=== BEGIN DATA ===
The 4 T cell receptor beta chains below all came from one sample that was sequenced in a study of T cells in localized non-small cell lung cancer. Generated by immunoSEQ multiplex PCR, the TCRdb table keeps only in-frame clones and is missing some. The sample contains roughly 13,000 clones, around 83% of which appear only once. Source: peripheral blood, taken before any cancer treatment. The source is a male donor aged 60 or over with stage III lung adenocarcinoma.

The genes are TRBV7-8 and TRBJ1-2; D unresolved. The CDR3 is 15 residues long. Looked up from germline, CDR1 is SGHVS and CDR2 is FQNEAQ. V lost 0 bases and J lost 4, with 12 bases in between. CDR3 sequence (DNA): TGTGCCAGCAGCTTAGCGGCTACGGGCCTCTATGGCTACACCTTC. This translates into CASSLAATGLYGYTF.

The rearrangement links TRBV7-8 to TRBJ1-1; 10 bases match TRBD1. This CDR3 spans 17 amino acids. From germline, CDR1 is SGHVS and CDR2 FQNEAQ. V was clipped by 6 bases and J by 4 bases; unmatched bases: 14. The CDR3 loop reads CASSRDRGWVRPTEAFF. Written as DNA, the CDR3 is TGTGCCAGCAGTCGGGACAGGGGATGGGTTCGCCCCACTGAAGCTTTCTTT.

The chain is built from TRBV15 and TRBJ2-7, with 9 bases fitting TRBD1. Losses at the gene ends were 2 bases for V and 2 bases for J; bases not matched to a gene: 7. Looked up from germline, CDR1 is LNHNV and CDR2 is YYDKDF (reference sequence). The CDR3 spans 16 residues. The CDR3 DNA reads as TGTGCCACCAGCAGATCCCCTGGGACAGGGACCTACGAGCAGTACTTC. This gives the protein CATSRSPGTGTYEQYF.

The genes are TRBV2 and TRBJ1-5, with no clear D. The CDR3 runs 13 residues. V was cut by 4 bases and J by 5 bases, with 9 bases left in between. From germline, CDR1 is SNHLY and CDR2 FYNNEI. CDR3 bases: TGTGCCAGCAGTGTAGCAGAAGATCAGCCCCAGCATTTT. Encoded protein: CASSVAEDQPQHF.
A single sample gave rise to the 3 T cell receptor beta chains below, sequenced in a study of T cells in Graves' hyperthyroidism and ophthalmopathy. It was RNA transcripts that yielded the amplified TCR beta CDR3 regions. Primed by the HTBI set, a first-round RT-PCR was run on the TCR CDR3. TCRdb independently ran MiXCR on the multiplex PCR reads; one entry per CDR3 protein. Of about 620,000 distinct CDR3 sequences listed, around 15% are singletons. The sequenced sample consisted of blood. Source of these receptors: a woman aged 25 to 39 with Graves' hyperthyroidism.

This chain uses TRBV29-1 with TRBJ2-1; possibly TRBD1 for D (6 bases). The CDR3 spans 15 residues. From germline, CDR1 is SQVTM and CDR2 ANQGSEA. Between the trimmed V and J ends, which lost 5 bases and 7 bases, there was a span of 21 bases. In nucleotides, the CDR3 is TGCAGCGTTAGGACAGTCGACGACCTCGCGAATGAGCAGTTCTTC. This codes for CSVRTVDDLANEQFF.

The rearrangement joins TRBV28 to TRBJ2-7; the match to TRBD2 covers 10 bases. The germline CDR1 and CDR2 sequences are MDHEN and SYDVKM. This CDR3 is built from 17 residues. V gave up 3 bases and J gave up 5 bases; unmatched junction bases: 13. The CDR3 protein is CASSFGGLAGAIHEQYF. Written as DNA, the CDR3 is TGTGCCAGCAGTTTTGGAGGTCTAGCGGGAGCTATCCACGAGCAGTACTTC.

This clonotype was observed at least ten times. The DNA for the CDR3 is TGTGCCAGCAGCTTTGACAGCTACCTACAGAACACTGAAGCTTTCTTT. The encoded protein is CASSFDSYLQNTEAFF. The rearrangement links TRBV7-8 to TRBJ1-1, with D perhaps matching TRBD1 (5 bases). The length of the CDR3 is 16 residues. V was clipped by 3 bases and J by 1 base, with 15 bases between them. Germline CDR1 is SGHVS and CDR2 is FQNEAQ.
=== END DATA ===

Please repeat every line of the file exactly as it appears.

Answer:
The 4 T cell receptor beta chains below all came from one sample that was sequenced in a study of T cells in localized non-small cell lung cancer. Generated by immunoSEQ multiplex PCR, the TCRdb table keeps only in-frame clones and is missing some. The sample contains roughly 13,000 clones, around 83% of which appear only once. Source: peripheral blood, taken before any cancer treatment. The source is a male donor aged 60 or over with stage III lung adenocarcinoma.

The genes are TRBV7-8 and TRBJ1-2; D unresolved. The CDR3 is 15 residues long. Looked up from germline, CDR1 is SGHVS and CDR2 is FQNEAQ. V lost 0 bases and J lost 4, with 12 bases in between. CDR3 sequence (DNA): TGTGCCAGCAGCTTAGCGGCTACGGGCCTCTATGGCTACACCTTC. This translates into CASSLAATGLYGYTF.

The rearrangement links TRBV7-8 to TRBJ1-1; 10 bases match TRBD1. This CDR3 spans 17 amino acids. From germline, CDR1 is SGHVS and CDR2 FQNEAQ. V was clipped by 6 bases and J by 4 bases; unmatched bases: 14. The CDR3 loop reads CASSRDRGWVRPTEAFF. Written as DNA, the CDR3 is TGTGCCAGCAGTCGGGACAGGGGATGGGTTCGCCCCACTGAAGCTTTCTTT.

The chain is built from TRBV15 and TRBJ2-7, with 9 bases fitting TRBD1. Losses at the gene ends were 2 bases for V and 2 bases for J; bases not matched to a gene: 7. Looked up from germline, CDR1 is LNHNV and CDR2 is YYDKDF (reference sequence). The CDR3 spans 16 residues. The CDR3 DNA reads as TGTGCCACCAGCAGATCCCCTGGGACAGGGACCTACGAGCAGTACTTC. This gives the protein CATSRSPGTGTYEQYF.

The genes are TRBV2 and TRBJ1-5, with no clear D. The CDR3 runs 13 residues. V was cut by 4 bases and J by 5 bases, with 9 bases left in between. From germline, CDR1 is SNHLY and CDR2 FYNNEI. CDR3 bases: TGTGCCAGCAGTGTAGCAGAAGATCAGCCCCAGCATTTT. Encoded protein: CASSVAEDQPQHF.
A single sample gave rise to the 3 T cell receptor beta chains below, sequenced in a study of T cells in Graves' hyperthyroidism and ophthalmopathy. It was RNA transcripts that yielded the amplified TCR beta CDR3 regions. Primed by the HTBI set, a first-round RT-PCR was run on the TCR CDR3. TCRdb independently ran MiXCR on the multiplex PCR reads; one entry per CDR3 protein. Of about 620,000 distinct CDR3 sequences listed, around 15% are singletons. The sequenced sample consisted of blood. Source of these receptors: a woman aged 25 to 39 with Graves' hyperthyroidism.

This chain uses TRBV29-1 with TRBJ2-1; possibly TRBD1 for D (6 bases). The CDR3 spans 15 residues. From germline, CDR1 is SQVTM and CDR2 ANQGSEA. Between the trimmed V and J ends, which lost 5 bases and 7 bases, there was a span of 21 bases. In nucleotides, the CDR3 is TGCAGCGTTAGGACAGTCGACGACCTCGCGAATGAGCAGTTCTTC. This codes for CSVRTVDDLANEQFF.

The rearrangement joins TRBV28 to TRBJ2-7; the match to TRBD2 covers 10 bases. The germline CDR1 and CDR2 sequences are MDHEN and SYDVKM. This CDR3 is built from 17 residues. V gave up 3 bases and J gave up 5 bases; unmatched junction bases: 13. The CDR3 protein is CASSFGGLAGAIHEQYF. Written as DNA, the CDR3 is TGTGCCAGCAGTTTTGGAGGTCTAGCGGGAGCTATCCACGAGCAGTACTTC.

This clonotype was observed at least ten times. The DNA for the CDR3 is TGTGCCAGCAGCTTTGACAGCTACCTACAGAACACTGAAGCTTTCTTT. The encoded protein is CASSFDSYLQNTEAFF. The rearrangement links TRBV7-8 to TRBJ1-1, with D perhaps matching TRBD1 (5 bases). The length of the CDR3 is 16 residues. V was clipped by 3 bases and J by 1 base, with 15 bases between them. Germline CDR1 is SGHVS and CDR2 is FQNEAQ.